There are a ton of barriers here, in both cases. The hardest thing to solve is: how do you freeze things without damaging them? You mix in all these cryoprotectants—like antifreeze for your car, but geared towards biology—in an effort to prevent ice formation within the cells and tissues. But you need to drastically lower the temperature—down to about -196 degrees C, liquid nitrogen temperature. Preventing ice formation at that temperature, throughout a very large tissue, is very, very difficult. When the ice forms, it’s going to shear and cut the cells like a knife—it’s basically going to run a knife through the organs you’re trying to preserve. And then there’s desiccation: once you put those chemicals into an organ or a cell, it causes the water to leave the cells and dries them out, which damages cell to cell connections. Once those are damaged, repair becomes near impossible, since cells don’t seem to rebuild those connections properly after being frozen. At least researchers see very little repair of the matrix.
So there’s the chemistry problem (preventing ice), the biology problem (tissue damage, connection damage), the physics problem (how do you evenly cool something as large as an organ? And how do you warm it up evenly afterwards, without damaging it?).
I think there are much more imminent applications for cryopreservation, like organ preservation. Preserving organs has a high-value impact for the medical system, and also is much more feasible than preserving a whole body. You can save many, many lives with organ preservation.
Professor at the University of Oxford and Director at the Future of Humanity Institute and the Governance of AI program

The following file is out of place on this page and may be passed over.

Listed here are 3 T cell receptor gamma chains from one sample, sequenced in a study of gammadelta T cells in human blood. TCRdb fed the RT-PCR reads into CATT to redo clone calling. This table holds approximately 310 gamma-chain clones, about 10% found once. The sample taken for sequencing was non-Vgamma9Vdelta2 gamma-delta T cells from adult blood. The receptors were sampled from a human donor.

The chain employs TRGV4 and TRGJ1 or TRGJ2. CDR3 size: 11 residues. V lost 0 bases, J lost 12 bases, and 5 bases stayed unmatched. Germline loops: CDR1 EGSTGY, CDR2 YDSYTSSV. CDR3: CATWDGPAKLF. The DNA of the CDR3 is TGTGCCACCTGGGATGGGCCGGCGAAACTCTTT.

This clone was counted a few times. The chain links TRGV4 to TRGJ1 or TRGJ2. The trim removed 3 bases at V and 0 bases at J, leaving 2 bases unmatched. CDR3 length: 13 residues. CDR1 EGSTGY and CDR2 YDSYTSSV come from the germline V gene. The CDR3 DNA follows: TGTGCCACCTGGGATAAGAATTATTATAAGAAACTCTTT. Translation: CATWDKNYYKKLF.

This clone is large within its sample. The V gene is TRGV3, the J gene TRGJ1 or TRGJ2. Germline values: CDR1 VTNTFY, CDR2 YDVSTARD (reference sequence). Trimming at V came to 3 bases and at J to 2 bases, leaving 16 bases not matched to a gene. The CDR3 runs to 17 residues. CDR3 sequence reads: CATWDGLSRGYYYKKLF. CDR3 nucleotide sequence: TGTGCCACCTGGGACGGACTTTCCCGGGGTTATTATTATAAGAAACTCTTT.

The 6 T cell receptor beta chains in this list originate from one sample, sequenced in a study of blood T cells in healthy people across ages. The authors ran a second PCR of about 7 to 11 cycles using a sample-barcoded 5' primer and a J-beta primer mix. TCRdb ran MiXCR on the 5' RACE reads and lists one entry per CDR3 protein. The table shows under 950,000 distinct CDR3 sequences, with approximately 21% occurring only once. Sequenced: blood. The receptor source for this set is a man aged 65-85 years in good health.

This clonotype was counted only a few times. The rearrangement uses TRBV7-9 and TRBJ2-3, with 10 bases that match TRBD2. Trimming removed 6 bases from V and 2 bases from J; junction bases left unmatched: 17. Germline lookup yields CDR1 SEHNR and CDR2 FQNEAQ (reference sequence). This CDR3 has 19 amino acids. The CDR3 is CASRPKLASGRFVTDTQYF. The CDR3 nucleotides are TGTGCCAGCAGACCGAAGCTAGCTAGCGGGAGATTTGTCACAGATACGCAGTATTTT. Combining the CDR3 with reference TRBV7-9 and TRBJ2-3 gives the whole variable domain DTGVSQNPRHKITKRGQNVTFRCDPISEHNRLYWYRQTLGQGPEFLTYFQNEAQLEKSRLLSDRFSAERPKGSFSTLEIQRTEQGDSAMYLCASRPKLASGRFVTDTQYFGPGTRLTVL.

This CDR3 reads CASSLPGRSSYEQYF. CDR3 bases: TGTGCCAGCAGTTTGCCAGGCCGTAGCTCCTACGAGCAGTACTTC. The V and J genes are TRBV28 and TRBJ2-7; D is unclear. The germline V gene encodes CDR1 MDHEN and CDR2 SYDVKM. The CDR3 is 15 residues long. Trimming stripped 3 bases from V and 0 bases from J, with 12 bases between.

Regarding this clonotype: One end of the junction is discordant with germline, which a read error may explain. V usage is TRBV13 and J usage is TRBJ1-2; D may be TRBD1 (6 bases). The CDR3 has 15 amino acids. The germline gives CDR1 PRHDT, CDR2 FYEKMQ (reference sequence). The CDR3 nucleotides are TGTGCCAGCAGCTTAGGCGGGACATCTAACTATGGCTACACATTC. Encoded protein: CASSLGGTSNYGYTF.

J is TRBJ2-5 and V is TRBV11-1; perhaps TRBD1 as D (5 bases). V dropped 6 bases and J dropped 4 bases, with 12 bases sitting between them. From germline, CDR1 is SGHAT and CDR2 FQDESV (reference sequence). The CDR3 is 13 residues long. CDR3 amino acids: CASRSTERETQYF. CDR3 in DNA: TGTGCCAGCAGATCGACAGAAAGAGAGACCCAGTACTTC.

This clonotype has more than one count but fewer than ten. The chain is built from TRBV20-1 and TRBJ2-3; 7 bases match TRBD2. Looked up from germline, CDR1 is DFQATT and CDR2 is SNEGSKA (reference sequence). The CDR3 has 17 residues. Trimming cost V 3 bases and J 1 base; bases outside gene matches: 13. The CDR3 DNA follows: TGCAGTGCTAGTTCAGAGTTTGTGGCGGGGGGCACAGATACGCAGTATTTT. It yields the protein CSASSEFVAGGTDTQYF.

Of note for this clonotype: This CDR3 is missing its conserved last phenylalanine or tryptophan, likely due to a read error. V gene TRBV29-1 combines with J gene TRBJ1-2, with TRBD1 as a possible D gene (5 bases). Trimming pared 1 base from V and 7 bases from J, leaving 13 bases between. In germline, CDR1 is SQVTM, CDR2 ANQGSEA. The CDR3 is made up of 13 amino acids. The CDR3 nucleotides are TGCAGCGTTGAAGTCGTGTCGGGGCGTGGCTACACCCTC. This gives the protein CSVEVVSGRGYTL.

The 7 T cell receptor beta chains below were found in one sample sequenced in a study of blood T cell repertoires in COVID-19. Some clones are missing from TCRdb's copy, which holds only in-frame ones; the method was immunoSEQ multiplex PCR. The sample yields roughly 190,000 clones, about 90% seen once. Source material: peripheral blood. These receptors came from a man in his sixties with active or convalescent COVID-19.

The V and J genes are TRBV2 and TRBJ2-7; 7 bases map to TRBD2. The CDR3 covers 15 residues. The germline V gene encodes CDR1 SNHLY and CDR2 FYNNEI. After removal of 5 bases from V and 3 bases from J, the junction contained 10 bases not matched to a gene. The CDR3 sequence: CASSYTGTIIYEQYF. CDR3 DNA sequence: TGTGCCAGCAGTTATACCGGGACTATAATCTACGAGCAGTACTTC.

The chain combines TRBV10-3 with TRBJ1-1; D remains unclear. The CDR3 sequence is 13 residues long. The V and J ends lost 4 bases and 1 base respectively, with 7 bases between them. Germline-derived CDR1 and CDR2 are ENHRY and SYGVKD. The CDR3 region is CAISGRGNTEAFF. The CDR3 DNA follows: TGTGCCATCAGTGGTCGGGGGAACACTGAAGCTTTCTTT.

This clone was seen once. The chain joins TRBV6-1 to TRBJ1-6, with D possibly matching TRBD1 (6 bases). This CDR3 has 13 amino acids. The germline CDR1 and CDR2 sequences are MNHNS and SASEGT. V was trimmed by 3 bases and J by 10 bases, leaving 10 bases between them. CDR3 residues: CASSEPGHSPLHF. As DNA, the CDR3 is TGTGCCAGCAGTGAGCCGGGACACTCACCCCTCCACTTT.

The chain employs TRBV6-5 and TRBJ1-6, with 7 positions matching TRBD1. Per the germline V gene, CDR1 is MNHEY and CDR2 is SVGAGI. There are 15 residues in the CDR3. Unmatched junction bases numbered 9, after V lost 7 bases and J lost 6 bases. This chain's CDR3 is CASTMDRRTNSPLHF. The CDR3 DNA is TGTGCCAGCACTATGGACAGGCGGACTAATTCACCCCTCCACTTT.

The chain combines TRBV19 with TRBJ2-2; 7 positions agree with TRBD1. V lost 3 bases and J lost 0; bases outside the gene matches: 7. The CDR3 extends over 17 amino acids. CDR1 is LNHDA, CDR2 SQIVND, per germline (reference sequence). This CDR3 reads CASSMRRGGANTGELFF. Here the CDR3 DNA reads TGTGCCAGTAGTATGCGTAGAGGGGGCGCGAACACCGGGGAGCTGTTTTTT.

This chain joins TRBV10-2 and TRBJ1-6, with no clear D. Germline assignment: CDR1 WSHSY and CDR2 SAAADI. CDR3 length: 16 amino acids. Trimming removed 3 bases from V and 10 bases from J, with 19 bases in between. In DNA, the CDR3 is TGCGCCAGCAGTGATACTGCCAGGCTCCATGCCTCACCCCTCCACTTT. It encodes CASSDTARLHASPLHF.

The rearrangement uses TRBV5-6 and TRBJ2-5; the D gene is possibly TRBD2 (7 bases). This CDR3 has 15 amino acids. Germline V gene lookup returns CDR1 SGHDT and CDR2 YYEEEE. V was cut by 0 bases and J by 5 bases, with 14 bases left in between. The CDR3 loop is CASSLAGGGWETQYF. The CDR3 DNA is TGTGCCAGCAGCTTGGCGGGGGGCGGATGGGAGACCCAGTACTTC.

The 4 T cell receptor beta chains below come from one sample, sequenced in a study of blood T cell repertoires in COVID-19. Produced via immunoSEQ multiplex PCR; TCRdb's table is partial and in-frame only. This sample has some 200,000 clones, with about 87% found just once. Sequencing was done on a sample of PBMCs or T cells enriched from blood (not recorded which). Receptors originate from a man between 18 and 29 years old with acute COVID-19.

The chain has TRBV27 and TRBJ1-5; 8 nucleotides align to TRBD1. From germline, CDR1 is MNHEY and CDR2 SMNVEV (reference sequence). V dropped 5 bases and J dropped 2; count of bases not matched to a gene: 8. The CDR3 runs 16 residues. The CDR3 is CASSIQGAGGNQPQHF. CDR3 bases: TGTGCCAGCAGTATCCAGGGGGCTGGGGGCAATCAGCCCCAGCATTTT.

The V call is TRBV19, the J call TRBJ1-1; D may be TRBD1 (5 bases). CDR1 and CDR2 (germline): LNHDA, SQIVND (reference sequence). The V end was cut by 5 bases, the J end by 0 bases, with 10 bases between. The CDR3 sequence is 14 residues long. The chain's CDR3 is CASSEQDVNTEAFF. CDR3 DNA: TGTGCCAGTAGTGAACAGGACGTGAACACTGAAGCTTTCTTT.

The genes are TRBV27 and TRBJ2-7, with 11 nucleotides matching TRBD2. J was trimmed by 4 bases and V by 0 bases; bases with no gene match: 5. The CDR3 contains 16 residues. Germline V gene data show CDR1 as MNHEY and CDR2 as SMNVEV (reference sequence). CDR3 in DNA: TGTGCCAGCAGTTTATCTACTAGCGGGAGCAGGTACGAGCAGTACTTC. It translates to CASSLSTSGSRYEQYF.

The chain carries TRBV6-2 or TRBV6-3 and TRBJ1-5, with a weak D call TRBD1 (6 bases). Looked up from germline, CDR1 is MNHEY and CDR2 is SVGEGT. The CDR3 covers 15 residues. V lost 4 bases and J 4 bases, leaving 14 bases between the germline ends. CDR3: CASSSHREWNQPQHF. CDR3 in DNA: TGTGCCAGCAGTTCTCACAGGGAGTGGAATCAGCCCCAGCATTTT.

Technically it seems like it should probably work. The freezing (rather: vitrification or plastination) and storing we can do now. The bringing back part may however require the assistance of machine superintelligence in order to repair the extensive cellular damage that occurs during the suspension process.
President, Cryonics Institute
The scientifically correct answer is that we do not know, since no one knows the future and what will be possible. However, that is why some people have signed up to preserve their bodies at liquid nitrogen temperatures in hopes that future technology and medicine will be able to answer that very question.
Just as it was impossible to raise the dead 100 years ago, they believe that new technologies like CPR and Cardiac defibrillation will change the definition of what it means to be dead. New technologies moving forward might mean advanced, AI-guided stem cell therapies that regenerate tissues that have been damaged by aging, freezing, or death itself. Ray Kurzweils’ law of accelerating returns suggests that technologically we are advancing at an exponential pace, and this means that things considered impossible even a few decades ago will become reality. For instance: the cell phone in your pocket that lets you communicate worldwide in real time while being able to access all of human knowledge at your fingertips. In the past such a device was called a crystal ball and was considered a myth. It seems likely—but only time will tell.
Researcher in 3D bioprinting and biofabrication at BioFab3D, St Vincent’s Hospital, Melbourne
All signs point to no. The freezing-down process is critical. Doing this in a way that preserves cell function—especially regarding connectivity in the human brain—is way beyond our current capabilities. Unfortunately, everyone who has ever been frozen so far is essentially turned to mush. These people will never be revived.